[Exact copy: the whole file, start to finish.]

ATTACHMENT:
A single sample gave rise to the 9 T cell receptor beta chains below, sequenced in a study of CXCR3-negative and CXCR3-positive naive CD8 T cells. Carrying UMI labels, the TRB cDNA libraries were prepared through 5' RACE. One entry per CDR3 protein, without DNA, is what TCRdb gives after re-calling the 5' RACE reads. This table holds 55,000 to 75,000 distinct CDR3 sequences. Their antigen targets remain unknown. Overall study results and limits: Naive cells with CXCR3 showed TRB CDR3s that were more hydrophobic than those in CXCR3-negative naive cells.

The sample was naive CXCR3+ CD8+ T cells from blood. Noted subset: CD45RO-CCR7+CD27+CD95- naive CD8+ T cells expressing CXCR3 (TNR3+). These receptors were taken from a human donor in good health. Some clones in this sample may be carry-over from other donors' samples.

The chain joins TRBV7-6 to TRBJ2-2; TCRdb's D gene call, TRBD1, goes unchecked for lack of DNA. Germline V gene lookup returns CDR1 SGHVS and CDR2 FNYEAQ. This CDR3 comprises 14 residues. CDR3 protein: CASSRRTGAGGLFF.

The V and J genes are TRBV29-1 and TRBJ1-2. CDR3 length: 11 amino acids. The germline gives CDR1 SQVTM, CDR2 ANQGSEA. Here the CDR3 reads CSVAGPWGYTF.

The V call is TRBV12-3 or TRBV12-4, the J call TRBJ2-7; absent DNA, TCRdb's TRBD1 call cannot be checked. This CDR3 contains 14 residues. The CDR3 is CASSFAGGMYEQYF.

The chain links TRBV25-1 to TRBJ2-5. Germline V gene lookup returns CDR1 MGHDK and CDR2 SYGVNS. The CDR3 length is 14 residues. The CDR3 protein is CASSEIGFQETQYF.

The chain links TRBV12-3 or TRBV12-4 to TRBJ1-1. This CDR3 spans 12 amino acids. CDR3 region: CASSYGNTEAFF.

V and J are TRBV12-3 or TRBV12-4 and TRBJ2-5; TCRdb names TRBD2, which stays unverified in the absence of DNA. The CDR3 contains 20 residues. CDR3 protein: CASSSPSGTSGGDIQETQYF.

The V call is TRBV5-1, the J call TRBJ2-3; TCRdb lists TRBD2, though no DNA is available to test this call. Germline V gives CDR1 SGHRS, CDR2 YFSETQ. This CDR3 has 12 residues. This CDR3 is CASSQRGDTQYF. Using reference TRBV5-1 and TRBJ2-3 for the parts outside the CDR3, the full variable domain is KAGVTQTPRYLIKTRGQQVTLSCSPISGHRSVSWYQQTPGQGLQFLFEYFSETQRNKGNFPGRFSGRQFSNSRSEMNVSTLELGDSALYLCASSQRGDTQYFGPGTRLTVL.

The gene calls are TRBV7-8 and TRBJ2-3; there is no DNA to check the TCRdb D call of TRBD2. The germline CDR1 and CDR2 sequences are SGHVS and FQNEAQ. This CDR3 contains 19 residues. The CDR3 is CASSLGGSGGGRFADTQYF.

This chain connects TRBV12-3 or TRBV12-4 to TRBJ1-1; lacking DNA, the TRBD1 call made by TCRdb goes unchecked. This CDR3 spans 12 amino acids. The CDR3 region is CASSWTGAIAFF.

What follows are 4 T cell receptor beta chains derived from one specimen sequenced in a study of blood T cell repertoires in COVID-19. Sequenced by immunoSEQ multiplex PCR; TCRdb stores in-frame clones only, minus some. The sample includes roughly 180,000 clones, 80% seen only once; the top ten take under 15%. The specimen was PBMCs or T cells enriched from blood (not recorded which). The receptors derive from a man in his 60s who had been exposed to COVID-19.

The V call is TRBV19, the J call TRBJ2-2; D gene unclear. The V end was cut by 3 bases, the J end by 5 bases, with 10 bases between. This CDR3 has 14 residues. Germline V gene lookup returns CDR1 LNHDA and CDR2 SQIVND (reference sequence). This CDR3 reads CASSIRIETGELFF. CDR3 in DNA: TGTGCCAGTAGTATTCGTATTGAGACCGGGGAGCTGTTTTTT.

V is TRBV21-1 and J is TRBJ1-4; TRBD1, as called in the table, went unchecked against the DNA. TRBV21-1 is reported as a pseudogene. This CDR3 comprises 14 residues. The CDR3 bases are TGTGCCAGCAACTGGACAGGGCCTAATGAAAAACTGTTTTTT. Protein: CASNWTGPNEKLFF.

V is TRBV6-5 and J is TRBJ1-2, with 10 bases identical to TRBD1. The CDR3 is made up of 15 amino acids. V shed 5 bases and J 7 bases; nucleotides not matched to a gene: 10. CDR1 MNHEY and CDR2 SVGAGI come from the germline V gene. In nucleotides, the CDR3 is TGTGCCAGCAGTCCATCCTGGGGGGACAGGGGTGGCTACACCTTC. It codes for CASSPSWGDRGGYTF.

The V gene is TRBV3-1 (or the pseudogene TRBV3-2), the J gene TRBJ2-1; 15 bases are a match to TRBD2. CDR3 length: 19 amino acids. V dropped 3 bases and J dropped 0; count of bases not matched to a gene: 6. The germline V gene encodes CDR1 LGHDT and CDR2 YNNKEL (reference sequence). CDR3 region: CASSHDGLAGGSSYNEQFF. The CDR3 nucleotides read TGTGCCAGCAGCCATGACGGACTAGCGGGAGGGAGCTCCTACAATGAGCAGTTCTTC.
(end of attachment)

A single sample gave rise to the 9 T cell receptor beta chains below, sequenced in a study of CXCR3-negative and CXCR3-positive naive CD8 T cells. Carrying UMI labels, the TRB cDNA libraries were prepared through 5' RACE. One entry per CDR3 protein, without DNA, is what TCRdb gives after re-calling the 5' RACE reads. This table holds 55,000 to 75,000 distinct CDR3 sequences. Their antigen targets remain unknown. Overall study results and limits: Naive cells with CXCR3 showed TRB CDR3s that were more hydrophobic than those in CXCR3-negative naive cells.

The sample was naive CXCR3+ CD8+ T cells from blood. Noted subset: CD45RO-CCR7+CD27+CD95- naive CD8+ T cells expressing CXCR3 (TNR3+). These receptors were taken from a human donor in good health. Some clones in this sample may be carry-over from other donors' samples.

The chain joins TRBV7-6 to TRBJ2-2; TCRdb's D gene call, TRBD1, goes unchecked for lack of DNA. Germline V gene lookup returns CDR1 SGHVS and CDR2 FNYEAQ. This CDR3 comprises 14 residues. CDR3 protein: CASSRRTGAGGLFF.

The V and J genes are TRBV29-1 and TRBJ1-2. CDR3 length: 11 amino acids. The germline gives CDR1 SQVTM, CDR2 ANQGSEA. Here the CDR3 reads CSVAGPWGYTF.

The V call is TRBV12-3 or TRBV12-4, the J call TRBJ2-7; absent DNA, TCRdb's TRBD1 call cannot be checked. This CDR3 contains 14 residues. The CDR3 is CASSFAGGMYEQYF.

The chain links TRBV25-1 to TRBJ2-5. Germline V gene lookup returns CDR1 MGHDK and CDR2 SYGVNS. The CDR3 length is 14 residues. The CDR3 protein is CASSEIGFQETQYF.

The chain links TRBV12-3 or TRBV12-4 to TRBJ1-1. This CDR3 spans 12 amino acids. CDR3 region: CASSYGNTEAFF.

V and J are TRBV12-3 or TRBV12-4 and TRBJ2-5; TCRdb names TRBD2, which stays unverified in the absence of DNA. The CDR3 contains 20 residues. CDR3 protein: CASSSPSGTSGGDIQETQYF.

The V call is TRBV5-1, the J call TRBJ2-3; TCRdb lists TRBD2, though no DNA is available to test this call. Germline V gives CDR1 SGHRS, CDR2 YFSETQ. This CDR3 has 12 residues. This CDR3 is CASSQRGDTQYF. Using reference TRBV5-1 and TRBJ2-3 for the parts outside the CDR3, the full variable domain is KAGVTQTPRYLIKTRGQQVTLSCSPISGHRSVSWYQQTPGQGLQFLFEYFSETQRNKGNFPGRFSGRQFSNSRSEMNVSTLELGDSALYLCASSQRGDTQYFGPGTRLTVL.

The gene calls are TRBV7-8 and TRBJ2-3; there is no DNA to check the TCRdb D call of TRBD2. The germline CDR1 and CDR2 sequences are SGHVS and FQNEAQ. This CDR3 contains 19 residues. The CDR3 is CASSLGGSGGGRFADTQYF.

This chain connects TRBV12-3 or TRBV12-4 to TRBJ1-1; lacking DNA, the TRBD1 call made by TCRdb goes unchecked. This CDR3 spans 12 amino acids. The CDR3 region is CASSWTGAIAFF.

What follows are 4 T cell receptor beta chains derived from one specimen sequenced in a study of blood T cell repertoires in COVID-19. Sequenced by immunoSEQ multiplex PCR; TCRdb stores in-frame clones only, minus some. The sample includes roughly 180,000 clones, 80% seen only once; the top ten take under 15%. The specimen was PBMCs or T cells enriched from blood (not recorded which). The receptors derive from a man in his 60s who had been exposed to COVID-19.

The V call is TRBV19, the J call TRBJ2-2; D gene unclear. The V end was cut by 3 bases, the J end by 5 bases, with 10 bases between. This CDR3 has 14 residues. Germline V gene lookup returns CDR1 LNHDA and CDR2 SQIVND (reference sequence). This CDR3 reads CASSIRIETGELFF. CDR3 in DNA: TGTGCCAGTAGTATTCGTATTGAGACCGGGGAGCTGTTTTTT.

V is TRBV21-1 and J is TRBJ1-4; TRBD1, as called in the table, went unchecked against the DNA. TRBV21-1 is reported as a pseudogene. This CDR3 comprises 14 residues. The CDR3 bases are TGTGCCAGCAACTGGACAGGGCCTAATGAAAAACTGTTTTTT. Protein: CASNWTGPNEKLFF.

V is TRBV6-5 and J is TRBJ1-2, with 10 bases identical to TRBD1. The CDR3 is made up of 15 amino acids. V shed 5 bases and J 7 bases; nucleotides not matched to a gene: 10. CDR1 MNHEY and CDR2 SVGAGI come from the germline V gene. In nucleotides, the CDR3 is TGTGCCAGCAGTCCATCCTGGGGGGACAGGGGTGGCTACACCTTC. It codes for CASSPSWGDRGGYTF.

The V gene is TRBV3-1 (or the pseudogene TRBV3-2), the J gene TRBJ2-1; 15 bases are a match to TRBD2. CDR3 length: 19 amino acids. V dropped 3 bases and J dropped 0; count of bases not matched to a gene: 6. The germline V gene encodes CDR1 LGHDT and CDR2 YNNKEL (reference sequence). CDR3 region: CASSHDGLAGGSSYNEQFF. The CDR3 nucleotides read TGTGCCAGCAGCCATGACGGACTAGCGGGAGGGAGCTCCTACAATGAGCAGTTCTTC.